Al Primo ABC News Bio, Wiki, Age, Family, Wife, Children and Net Worth

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Al Primo Biography

Al Primo(Albert Thomas Primo) is a television news executive who was credited with creating the Eyewitness News format. More than a hundred markets have taken the Eyewitness News name to label their own featured local newscasts and others are using Primo’s concept under different names for their own formats.

Al Primo

“Eyewitness News was the first newscast to put reporters on the set,” which Primo states in his biographical book, Eyewitness Newsman. The New York Daily News described Primo as the man “who almost single-handedly changed the face of broadcast journalism.”

Station newscasts were only 15 minutes long and he supervised the transition to thirty-minute programs. As part of the expansion, Marie Torre, of the New York Herald Tribune was hired. Primo trained her and she became one of the first women in broadcasting to write, report, and anchor a newscast.

Al Primo Age

Albert Thomas Primo is a television news executive who was credited with creating the Eyewitness News format. He was born on July 3. 1935 in Pittsburgh, PA. Al Primo is 84 years old as of 2018.

Al Primo Family

Italian-American, Al Primo, is a pioneer in television news, he lives in Old Greenwich, Connecticut. Primo is largely responsible for the format you see every night on your local news.

News Anchors, a weather person and sports and then interaction with reporters in the field and their chats with the folks at the news desk. Albert Primo was born in Pittsburgh, Pennsylvania.

He attended North Catholic Boys School and Perry High School, graduating in 1953, the University of Pittsburgh and graduated in 1958. His’s parents, brothers and sisters details are under review and will be updated soon.

Al Primo Wife

Al Primo developed the world’s first teenage newcast, TEEN KIDS NEWS, which is carried on 215 TV stations, covering 91% of the USA. It is also seen in 1,000 locations in 177 countries via American Forces Networks.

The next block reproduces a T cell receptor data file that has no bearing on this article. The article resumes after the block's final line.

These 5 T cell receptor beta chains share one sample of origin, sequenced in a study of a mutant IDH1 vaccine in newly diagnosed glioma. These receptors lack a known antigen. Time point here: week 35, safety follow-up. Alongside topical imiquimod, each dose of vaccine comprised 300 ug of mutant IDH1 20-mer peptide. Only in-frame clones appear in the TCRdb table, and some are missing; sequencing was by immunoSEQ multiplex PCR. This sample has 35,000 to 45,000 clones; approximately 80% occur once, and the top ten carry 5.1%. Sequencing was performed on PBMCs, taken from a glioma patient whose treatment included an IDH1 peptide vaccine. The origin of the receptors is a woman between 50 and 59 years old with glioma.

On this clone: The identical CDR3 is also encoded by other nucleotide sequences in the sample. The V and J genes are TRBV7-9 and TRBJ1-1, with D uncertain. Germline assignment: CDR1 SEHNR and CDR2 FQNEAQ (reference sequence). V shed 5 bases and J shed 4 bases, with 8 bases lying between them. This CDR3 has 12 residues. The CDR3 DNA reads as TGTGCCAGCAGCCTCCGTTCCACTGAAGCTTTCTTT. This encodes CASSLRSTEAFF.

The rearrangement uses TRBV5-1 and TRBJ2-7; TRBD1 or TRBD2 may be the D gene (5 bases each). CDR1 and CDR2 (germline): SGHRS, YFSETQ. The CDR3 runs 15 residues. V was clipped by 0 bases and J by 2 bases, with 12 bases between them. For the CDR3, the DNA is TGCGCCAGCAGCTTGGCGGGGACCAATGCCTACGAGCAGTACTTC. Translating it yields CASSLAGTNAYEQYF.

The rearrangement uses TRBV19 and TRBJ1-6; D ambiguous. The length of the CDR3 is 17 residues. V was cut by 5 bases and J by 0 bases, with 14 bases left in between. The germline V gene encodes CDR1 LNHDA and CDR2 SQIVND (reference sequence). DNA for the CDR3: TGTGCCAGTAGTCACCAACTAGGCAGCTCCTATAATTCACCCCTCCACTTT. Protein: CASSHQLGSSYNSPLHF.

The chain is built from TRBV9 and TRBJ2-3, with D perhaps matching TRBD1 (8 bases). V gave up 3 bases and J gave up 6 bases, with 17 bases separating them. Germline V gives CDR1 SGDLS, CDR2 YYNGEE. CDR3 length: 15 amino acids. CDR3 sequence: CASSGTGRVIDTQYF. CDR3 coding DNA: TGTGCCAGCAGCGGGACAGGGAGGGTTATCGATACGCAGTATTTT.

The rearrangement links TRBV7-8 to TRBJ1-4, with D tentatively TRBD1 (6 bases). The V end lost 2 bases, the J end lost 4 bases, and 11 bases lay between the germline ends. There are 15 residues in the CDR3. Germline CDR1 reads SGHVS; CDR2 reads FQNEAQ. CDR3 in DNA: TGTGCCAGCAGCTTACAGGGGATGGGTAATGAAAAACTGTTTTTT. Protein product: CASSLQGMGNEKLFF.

The educational version of the program is seen in 10,000 schools every week. His’s wife details are under review and will be updated soon.

Al Primo Net Worth

In 1968, Al Primo left Philly to become Director of News and Public Affairs for WABC-TV, Channel 7, the ABC O&O station in New York City.

There, he instituted the Eyewitness News concept. Both stations still call their newscasts. His estimated net worth as of 2019 is under review and will soon be updated.

Al Primo Career

He began in the business in 1953 as a mail boy at WDTV in Pittsburgh, Pennsylvania, moving up the ranks as the station switched dial positions “from channel 3 to channel 2”, owners (from the DuMont Television Network to Westinghouse Broadcasting) and call letters (to KDKA-TV), working as news writer, cameraman, reporter, and anchorman. In February 1963, Primo was named assistant news director of KDKA-TV.]

Primo moved from KDKA-TV to KYW-TV in Cleveland, Ohio to become the news director there in 1964. While in Cleveland, Primo hired Tom Snyder when the previous anchor, Jim Axel, left.[7] When Westinghouse switched their Cleveland station for NBC’s WRCV in Philadelphia in 1965, Primo moved to Philadelphia.

Al Primo ABC News

Primo was made vice president in charge of news for ABC’s owned and operated stations in May 1972.

In February 1973, ABC launched a half-hour newsmagazine, The Reasoner Report, featuring veteran newsman Harry Reasoner as an anchor. When executive producer Ernest Leiser left The Reasoner Report to become executive producer of ABC Evening News “which Reasoner also anchored”, Primo was brought in to replace him.

The Reasoner Report was canceled in May 1975, and Primo left the network the following year to become a consultant.

In 1999, Primo worked with Jonathan Braun to launch, a web site which featured streaming broadcasts from international news, hiring Peter Arnett as an international correspondent. The following year,, Inc. became, launching three additional web sites:,, and

In 2002, Primo launched Teen Kids News as a project to give young people an opportunity to develop an interest in the news industry by delivering news and information to their peers.

The program is starting its 15th year, seen on 220 TV stations covering 95% of USA, 1000 locations in 175 countries via American Forces Network and sent by PBS satellite and streamed on the Internet to 12,600 schools each week.

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